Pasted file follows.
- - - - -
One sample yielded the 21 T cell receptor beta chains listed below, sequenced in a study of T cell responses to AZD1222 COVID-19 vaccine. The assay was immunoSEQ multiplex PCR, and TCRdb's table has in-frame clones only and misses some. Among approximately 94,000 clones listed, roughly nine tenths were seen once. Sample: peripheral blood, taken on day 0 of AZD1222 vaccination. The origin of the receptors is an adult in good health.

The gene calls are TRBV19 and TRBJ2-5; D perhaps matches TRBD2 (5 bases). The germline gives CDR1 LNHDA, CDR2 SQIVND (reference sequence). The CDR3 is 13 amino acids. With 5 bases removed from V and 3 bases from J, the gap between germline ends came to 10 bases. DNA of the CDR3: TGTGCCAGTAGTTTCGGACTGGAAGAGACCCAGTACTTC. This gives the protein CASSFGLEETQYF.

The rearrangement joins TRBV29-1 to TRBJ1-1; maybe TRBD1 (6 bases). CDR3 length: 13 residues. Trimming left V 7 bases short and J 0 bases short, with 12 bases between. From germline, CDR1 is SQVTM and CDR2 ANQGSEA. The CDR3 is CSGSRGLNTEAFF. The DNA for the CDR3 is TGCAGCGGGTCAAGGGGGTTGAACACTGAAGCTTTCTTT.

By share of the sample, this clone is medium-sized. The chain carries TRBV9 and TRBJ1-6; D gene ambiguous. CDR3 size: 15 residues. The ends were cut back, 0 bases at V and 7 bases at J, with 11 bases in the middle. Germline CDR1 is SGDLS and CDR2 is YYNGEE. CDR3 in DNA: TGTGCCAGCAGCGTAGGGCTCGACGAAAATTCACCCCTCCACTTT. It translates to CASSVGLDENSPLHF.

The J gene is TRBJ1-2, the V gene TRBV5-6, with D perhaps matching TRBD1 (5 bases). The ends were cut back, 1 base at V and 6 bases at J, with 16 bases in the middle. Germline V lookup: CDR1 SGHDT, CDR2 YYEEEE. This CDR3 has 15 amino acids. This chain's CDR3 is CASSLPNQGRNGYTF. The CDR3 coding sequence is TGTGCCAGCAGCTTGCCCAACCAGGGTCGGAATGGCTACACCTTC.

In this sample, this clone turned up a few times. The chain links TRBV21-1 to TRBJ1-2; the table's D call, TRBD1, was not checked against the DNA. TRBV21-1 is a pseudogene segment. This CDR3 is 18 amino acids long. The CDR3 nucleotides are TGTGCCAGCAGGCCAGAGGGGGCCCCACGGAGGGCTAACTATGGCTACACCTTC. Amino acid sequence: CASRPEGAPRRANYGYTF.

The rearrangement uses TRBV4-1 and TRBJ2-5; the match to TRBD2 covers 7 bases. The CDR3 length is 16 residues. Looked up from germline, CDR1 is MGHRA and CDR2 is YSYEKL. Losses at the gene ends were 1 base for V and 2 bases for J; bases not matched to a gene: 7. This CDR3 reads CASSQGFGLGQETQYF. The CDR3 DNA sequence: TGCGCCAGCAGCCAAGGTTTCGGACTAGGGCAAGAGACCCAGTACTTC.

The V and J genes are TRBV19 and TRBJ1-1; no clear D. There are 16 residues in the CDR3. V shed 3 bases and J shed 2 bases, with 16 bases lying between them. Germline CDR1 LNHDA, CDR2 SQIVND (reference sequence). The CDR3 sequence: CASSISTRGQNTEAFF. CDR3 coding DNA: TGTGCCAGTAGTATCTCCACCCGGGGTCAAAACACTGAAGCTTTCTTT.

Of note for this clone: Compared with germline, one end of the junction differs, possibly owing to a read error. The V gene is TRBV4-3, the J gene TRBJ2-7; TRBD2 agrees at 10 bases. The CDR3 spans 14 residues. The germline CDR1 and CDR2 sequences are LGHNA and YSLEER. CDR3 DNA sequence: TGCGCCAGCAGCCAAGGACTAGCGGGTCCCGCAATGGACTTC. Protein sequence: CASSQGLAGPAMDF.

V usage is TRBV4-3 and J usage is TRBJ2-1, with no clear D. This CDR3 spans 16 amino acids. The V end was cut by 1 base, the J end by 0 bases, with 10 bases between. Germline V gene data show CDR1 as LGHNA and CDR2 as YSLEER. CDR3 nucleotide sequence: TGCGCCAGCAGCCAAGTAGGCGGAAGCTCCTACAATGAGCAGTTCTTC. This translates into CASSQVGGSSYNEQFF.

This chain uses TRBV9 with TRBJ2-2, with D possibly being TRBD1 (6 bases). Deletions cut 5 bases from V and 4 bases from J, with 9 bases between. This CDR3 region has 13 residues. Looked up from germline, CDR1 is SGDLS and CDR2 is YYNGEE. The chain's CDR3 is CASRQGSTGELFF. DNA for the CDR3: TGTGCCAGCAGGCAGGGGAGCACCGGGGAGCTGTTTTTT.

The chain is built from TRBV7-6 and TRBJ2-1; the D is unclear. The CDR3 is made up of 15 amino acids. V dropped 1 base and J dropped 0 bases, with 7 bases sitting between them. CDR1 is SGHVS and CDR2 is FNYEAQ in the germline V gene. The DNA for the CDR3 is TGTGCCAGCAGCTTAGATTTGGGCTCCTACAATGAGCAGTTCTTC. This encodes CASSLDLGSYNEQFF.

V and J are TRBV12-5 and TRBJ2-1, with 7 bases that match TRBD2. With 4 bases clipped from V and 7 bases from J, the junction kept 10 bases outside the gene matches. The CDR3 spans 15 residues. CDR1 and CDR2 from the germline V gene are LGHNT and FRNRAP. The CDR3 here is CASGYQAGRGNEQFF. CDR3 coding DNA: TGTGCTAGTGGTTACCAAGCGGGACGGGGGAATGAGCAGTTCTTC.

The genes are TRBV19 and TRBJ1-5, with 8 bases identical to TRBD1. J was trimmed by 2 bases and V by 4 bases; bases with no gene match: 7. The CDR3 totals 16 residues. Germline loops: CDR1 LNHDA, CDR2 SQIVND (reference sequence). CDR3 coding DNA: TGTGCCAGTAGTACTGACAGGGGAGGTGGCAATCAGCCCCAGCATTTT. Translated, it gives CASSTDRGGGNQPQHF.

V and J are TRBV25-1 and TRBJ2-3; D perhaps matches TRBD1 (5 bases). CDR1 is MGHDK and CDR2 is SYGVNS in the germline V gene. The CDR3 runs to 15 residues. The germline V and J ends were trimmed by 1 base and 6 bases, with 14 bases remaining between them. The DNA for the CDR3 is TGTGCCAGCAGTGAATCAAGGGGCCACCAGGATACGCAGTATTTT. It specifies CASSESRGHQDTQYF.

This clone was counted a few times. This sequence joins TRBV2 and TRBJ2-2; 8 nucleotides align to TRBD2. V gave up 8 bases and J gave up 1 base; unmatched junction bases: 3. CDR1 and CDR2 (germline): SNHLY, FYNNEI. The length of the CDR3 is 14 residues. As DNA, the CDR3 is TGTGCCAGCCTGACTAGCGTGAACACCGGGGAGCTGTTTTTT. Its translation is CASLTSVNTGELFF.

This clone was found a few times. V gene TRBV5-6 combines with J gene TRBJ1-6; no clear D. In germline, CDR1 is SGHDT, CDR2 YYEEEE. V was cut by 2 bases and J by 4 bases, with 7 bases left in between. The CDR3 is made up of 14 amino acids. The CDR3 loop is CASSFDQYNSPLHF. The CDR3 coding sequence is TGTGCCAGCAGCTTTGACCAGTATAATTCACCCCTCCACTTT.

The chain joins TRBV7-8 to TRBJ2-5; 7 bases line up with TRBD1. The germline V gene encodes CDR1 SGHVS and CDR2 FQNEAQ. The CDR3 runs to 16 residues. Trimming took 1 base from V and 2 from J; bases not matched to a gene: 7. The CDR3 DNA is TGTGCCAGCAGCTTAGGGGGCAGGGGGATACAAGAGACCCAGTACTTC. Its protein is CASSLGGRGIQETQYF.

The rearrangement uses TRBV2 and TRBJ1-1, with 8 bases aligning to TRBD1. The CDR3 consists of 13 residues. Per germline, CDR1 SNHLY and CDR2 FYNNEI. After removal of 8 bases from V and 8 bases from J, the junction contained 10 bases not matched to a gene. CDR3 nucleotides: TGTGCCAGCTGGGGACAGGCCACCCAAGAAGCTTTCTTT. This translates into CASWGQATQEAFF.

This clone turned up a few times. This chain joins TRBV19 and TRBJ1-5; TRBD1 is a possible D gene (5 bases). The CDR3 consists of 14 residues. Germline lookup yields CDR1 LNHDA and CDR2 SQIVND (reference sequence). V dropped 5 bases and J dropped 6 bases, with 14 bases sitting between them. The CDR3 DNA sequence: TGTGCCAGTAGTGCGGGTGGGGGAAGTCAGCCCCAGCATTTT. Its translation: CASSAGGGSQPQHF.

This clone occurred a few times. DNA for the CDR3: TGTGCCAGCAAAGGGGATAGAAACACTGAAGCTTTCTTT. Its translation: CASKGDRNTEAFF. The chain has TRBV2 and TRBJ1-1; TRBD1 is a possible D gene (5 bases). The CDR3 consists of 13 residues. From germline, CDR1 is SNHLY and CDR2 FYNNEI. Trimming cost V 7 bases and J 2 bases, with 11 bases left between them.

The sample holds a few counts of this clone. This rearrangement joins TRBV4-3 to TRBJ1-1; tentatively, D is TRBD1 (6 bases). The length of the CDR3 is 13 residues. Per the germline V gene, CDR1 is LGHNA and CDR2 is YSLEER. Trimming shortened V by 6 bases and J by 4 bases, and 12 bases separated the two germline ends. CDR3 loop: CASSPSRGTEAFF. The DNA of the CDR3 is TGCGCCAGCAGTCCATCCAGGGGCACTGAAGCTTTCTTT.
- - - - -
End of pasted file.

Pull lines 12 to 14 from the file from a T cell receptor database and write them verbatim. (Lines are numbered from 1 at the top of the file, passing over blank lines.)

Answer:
The chain is built from TRBV7-6 and TRBJ2-1; the D is unclear. The CDR3 is made up of 15 amino acids. V dropped 1 base and J dropped 0 bases, with 7 bases sitting between them. CDR1 is SGHVS and CDR2 is FNYEAQ in the germline V gene. The DNA for the CDR3 is TGTGCCAGCAGCTTAGATTTGGGCTCCTACAATGAGCAGTTCTTC. This encodes CASSLDLGSYNEQFF.

V and J are TRBV12-5 and TRBJ2-1, with 7 bases that match TRBD2. With 4 bases clipped from V and 7 bases from J, the junction kept 10 bases outside the gene matches. The CDR3 spans 15 residues. CDR1 and CDR2 from the germline V gene are LGHNT and FRNRAP. The CDR3 here is CASGYQAGRGNEQFF. CDR3 coding DNA: TGTGCTAGTGGTTACCAAGCGGGACGGGGGAATGAGCAGTTCTTC.

The genes are TRBV19 and TRBJ1-5, with 8 bases identical to TRBD1. J was trimmed by 2 bases and V by 4 bases; bases with no gene match: 7. The CDR3 totals 16 residues. Germline loops: CDR1 LNHDA, CDR2 SQIVND (reference sequence). CDR3 coding DNA: TGTGCCAGTAGTACTGACAGGGGAGGTGGCAATCAGCCCCAGCATTTT. Translated, it gives CASSTDRGGGNQPQHF.